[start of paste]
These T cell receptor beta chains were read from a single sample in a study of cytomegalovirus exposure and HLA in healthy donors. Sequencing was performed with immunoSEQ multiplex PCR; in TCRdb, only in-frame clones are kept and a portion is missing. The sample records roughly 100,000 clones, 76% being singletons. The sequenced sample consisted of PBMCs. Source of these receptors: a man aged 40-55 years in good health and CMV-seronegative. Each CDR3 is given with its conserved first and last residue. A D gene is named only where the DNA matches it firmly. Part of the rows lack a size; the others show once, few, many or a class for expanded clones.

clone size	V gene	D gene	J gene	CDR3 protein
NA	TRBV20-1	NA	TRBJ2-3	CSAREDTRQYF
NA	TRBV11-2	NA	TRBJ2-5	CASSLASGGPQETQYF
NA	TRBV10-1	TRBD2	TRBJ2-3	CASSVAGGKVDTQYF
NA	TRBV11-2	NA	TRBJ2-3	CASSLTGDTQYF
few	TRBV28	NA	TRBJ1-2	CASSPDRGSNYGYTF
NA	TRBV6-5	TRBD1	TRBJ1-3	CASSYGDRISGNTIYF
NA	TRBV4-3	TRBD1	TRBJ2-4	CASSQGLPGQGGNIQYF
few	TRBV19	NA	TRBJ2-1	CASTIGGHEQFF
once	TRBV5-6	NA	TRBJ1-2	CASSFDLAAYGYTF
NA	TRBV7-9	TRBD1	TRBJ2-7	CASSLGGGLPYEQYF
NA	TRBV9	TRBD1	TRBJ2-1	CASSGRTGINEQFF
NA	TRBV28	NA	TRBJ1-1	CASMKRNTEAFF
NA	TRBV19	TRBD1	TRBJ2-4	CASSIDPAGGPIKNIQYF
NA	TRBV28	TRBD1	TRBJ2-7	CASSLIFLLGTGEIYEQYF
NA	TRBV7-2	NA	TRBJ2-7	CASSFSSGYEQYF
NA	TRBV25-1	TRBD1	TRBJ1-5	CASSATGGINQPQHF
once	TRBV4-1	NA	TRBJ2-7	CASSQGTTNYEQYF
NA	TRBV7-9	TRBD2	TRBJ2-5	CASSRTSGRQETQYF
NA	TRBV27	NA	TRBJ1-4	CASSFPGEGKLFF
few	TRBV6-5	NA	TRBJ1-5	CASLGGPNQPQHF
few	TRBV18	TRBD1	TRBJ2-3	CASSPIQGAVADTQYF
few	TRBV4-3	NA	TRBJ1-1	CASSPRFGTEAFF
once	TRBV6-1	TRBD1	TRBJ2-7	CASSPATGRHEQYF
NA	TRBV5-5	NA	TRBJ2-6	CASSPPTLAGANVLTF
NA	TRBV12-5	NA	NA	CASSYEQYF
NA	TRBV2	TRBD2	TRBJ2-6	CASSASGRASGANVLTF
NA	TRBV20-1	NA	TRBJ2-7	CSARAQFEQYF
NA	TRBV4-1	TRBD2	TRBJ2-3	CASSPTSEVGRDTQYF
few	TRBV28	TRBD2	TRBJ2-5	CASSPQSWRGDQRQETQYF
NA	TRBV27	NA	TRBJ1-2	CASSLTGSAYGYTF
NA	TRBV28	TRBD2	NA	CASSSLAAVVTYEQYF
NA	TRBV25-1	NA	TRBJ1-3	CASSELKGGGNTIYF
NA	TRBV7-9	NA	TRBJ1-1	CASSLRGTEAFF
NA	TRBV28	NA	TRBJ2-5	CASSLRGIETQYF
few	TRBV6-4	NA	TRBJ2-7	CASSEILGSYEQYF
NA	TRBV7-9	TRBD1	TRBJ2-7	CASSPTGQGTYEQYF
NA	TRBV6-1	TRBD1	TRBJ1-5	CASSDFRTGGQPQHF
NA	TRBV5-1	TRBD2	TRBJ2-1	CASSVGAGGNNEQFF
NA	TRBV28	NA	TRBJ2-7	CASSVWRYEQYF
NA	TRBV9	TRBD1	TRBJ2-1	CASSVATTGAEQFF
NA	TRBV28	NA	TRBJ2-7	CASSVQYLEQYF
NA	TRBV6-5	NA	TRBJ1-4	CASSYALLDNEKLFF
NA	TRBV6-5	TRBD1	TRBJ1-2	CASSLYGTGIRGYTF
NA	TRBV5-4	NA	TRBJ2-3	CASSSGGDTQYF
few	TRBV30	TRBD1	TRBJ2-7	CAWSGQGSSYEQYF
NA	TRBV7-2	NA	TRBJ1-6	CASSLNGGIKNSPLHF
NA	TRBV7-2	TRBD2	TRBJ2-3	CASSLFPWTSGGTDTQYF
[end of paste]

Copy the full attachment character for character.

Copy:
These T cell receptor beta chains were read from a single sample in a study of cytomegalovirus exposure and HLA in healthy donors. Sequencing was performed with immunoSEQ multiplex PCR; in TCRdb, only in-frame clones are kept and a portion is missing. The sample records roughly 100,000 clones, 76% being singletons. The sequenced sample consisted of PBMCs. Source of these receptors: a man aged 40-55 years in good health and CMV-seronegative. Each CDR3 is given with its conserved first and last residue. A D gene is named only where the DNA matches it firmly. Part of the rows lack a size; the others show once, few, many or a class for expanded clones.

clone size	V gene	D gene	J gene	CDR3 protein
NA	TRBV20-1	NA	TRBJ2-3	CSAREDTRQYF
NA	TRBV11-2	NA	TRBJ2-5	CASSLASGGPQETQYF
NA	TRBV10-1	TRBD2	TRBJ2-3	CASSVAGGKVDTQYF
NA	TRBV11-2	NA	TRBJ2-3	CASSLTGDTQYF
few	TRBV28	NA	TRBJ1-2	CASSPDRGSNYGYTF
NA	TRBV6-5	TRBD1	TRBJ1-3	CASSYGDRISGNTIYF
NA	TRBV4-3	TRBD1	TRBJ2-4	CASSQGLPGQGGNIQYF
few	TRBV19	NA	TRBJ2-1	CASTIGGHEQFF
once	TRBV5-6	NA	TRBJ1-2	CASSFDLAAYGYTF
NA	TRBV7-9	TRBD1	TRBJ2-7	CASSLGGGLPYEQYF
NA	TRBV9	TRBD1	TRBJ2-1	CASSGRTGINEQFF
NA	TRBV28	NA	TRBJ1-1	CASMKRNTEAFF
NA	TRBV19	TRBD1	TRBJ2-4	CASSIDPAGGPIKNIQYF
NA	TRBV28	TRBD1	TRBJ2-7	CASSLIFLLGTGEIYEQYF
NA	TRBV7-2	NA	TRBJ2-7	CASSFSSGYEQYF
NA	TRBV25-1	TRBD1	TRBJ1-5	CASSATGGINQPQHF
once	TRBV4-1	NA	TRBJ2-7	CASSQGTTNYEQYF
NA	TRBV7-9	TRBD2	TRBJ2-5	CASSRTSGRQETQYF
NA	TRBV27	NA	TRBJ1-4	CASSFPGEGKLFF
few	TRBV6-5	NA	TRBJ1-5	CASLGGPNQPQHF
few	TRBV18	TRBD1	TRBJ2-3	CASSPIQGAVADTQYF
few	TRBV4-3	NA	TRBJ1-1	CASSPRFGTEAFF
once	TRBV6-1	TRBD1	TRBJ2-7	CASSPATGRHEQYF
NA	TRBV5-5	NA	TRBJ2-6	CASSPPTLAGANVLTF
NA	TRBV12-5	NA	NA	CASSYEQYF
NA	TRBV2	TRBD2	TRBJ2-6	CASSASGRASGANVLTF
NA	TRBV20-1	NA	TRBJ2-7	CSARAQFEQYF
NA	TRBV4-1	TRBD2	TRBJ2-3	CASSPTSEVGRDTQYF
few	TRBV28	TRBD2	TRBJ2-5	CASSPQSWRGDQRQETQYF
NA	TRBV27	NA	TRBJ1-2	CASSLTGSAYGYTF
NA	TRBV28	TRBD2	NA	CASSSLAAVVTYEQYF
NA	TRBV25-1	NA	TRBJ1-3	CASSELKGGGNTIYF
NA	TRBV7-9	NA	TRBJ1-1	CASSLRGTEAFF
NA	TRBV28	NA	TRBJ2-5	CASSLRGIETQYF
few	TRBV6-4	NA	TRBJ2-7	CASSEILGSYEQYF
NA	TRBV7-9	TRBD1	TRBJ2-7	CASSPTGQGTYEQYF
NA	TRBV6-1	TRBD1	TRBJ1-5	CASSDFRTGGQPQHF
NA	TRBV5-1	TRBD2	TRBJ2-1	CASSVGAGGNNEQFF
NA	TRBV28	NA	TRBJ2-7	CASSVWRYEQYF
NA	TRBV9	TRBD1	TRBJ2-1	CASSVATTGAEQFF
NA	TRBV28	NA	TRBJ2-7	CASSVQYLEQYF
NA	TRBV6-5	NA	TRBJ1-4	CASSYALLDNEKLFF
NA	TRBV6-5	TRBD1	TRBJ1-2	CASSLYGTGIRGYTF
NA	TRBV5-4	NA	TRBJ2-3	CASSSGGDTQYF
few	TRBV30	TRBD1	TRBJ2-7	CAWSGQGSSYEQYF
NA	TRBV7-2	NA	TRBJ1-6	CASSLNGGIKNSPLHF
NA	TRBV7-2	TRBD2	TRBJ2-3	CASSLFPWTSGGTDTQYF